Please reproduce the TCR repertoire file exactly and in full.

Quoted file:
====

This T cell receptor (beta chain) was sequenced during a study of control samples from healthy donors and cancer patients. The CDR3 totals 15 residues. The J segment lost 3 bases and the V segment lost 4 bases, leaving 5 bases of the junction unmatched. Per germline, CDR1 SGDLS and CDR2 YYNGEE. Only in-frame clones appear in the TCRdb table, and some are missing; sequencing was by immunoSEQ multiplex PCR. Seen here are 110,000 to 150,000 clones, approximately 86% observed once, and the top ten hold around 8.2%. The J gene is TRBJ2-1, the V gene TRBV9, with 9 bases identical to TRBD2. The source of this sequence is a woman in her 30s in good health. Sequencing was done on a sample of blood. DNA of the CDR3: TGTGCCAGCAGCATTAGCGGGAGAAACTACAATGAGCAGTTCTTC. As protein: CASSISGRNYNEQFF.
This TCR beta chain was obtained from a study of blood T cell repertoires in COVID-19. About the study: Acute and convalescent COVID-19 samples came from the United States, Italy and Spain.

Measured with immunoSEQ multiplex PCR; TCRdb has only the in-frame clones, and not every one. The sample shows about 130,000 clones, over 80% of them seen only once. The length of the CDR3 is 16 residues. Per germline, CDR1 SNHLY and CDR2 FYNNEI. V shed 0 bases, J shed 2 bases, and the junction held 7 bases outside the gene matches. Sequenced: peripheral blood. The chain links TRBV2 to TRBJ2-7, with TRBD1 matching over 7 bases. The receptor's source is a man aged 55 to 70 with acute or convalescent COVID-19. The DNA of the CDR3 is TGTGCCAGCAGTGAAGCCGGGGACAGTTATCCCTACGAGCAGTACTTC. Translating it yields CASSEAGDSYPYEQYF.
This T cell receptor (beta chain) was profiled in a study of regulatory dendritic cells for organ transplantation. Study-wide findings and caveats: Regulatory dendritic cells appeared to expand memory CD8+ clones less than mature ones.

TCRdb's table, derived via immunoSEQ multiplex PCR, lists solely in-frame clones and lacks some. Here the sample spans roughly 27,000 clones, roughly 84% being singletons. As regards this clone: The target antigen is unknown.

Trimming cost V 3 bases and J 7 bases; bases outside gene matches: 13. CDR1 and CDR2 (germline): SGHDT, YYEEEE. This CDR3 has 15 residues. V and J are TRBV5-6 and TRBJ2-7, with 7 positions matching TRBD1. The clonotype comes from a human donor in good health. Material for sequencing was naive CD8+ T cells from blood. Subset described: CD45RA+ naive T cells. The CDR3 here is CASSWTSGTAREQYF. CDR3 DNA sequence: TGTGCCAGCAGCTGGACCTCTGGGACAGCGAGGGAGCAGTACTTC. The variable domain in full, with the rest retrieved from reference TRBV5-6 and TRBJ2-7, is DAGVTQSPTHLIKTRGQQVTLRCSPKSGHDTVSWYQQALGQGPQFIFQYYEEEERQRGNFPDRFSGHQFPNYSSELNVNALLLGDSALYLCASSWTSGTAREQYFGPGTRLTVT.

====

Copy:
This T cell receptor (beta chain) was sequenced during a study of control samples from healthy donors and cancer patients. The CDR3 totals 15 residues. The J segment lost 3 bases and the V segment lost 4 bases, leaving 5 bases of the junction unmatched. Per germline, CDR1 SGDLS and CDR2 YYNGEE. Only in-frame clones appear in the TCRdb table, and some are missing; sequencing was by immunoSEQ multiplex PCR. Seen here are 110,000 to 150,000 clones, approximately 86% observed once, and the top ten hold around 8.2%. The J gene is TRBJ2-1, the V gene TRBV9, with 9 bases identical to TRBD2. The source of this sequence is a woman in her 30s in good health. Sequencing was done on a sample of blood. DNA of the CDR3: TGTGCCAGCAGCATTAGCGGGAGAAACTACAATGAGCAGTTCTTC. As protein: CASSISGRNYNEQFF.
This TCR beta chain was obtained from a study of blood T cell repertoires in COVID-19. About the study: Acute and convalescent COVID-19 samples came from the United States, Italy and Spain.

Measured with immunoSEQ multiplex PCR; TCRdb has only the in-frame clones, and not every one. The sample shows about 130,000 clones, over 80% of them seen only once. The length of the CDR3 is 16 residues. Per germline, CDR1 SNHLY and CDR2 FYNNEI. V shed 0 bases, J shed 2 bases, and the junction held 7 bases outside the gene matches. Sequenced: peripheral blood. The chain links TRBV2 to TRBJ2-7, with TRBD1 matching over 7 bases. The receptor's source is a man aged 55 to 70 with acute or convalescent COVID-19. The DNA of the CDR3 is TGTGCCAGCAGTGAAGCCGGGGACAGTTATCCCTACGAGCAGTACTTC. Translating it yields CASSEAGDSYPYEQYF.
This T cell receptor (beta chain) was profiled in a study of regulatory dendritic cells for organ transplantation. Study-wide findings and caveats: Regulatory dendritic cells appeared to expand memory CD8+ clones less than mature ones.

TCRdb's table, derived via immunoSEQ multiplex PCR, lists solely in-frame clones and lacks some. Here the sample spans roughly 27,000 clones, roughly 84% being singletons. As regards this clone: The target antigen is unknown.

Trimming cost V 3 bases and J 7 bases; bases outside gene matches: 13. CDR1 and CDR2 (germline): SGHDT, YYEEEE. This CDR3 has 15 residues. V and J are TRBV5-6 and TRBJ2-7, with 7 positions matching TRBD1. The clonotype comes from a human donor in good health. Material for sequencing was naive CD8+ T cells from blood. Subset described: CD45RA+ naive T cells. The CDR3 here is CASSWTSGTAREQYF. CDR3 DNA sequence: TGTGCCAGCAGCTGGACCTCTGGGACAGCGAGGGAGCAGTACTTC. The variable domain in full, with the rest retrieved from reference TRBV5-6 and TRBJ2-7, is DAGVTQSPTHLIKTRGQQVTLRCSPKSGHDTVSWYQQALGQGPQFIFQYYEEEERQRGNFPDRFSGHQFPNYSSELNVNALLLGDSALYLCASSWTSGTAREQYFGPGTRLTVT.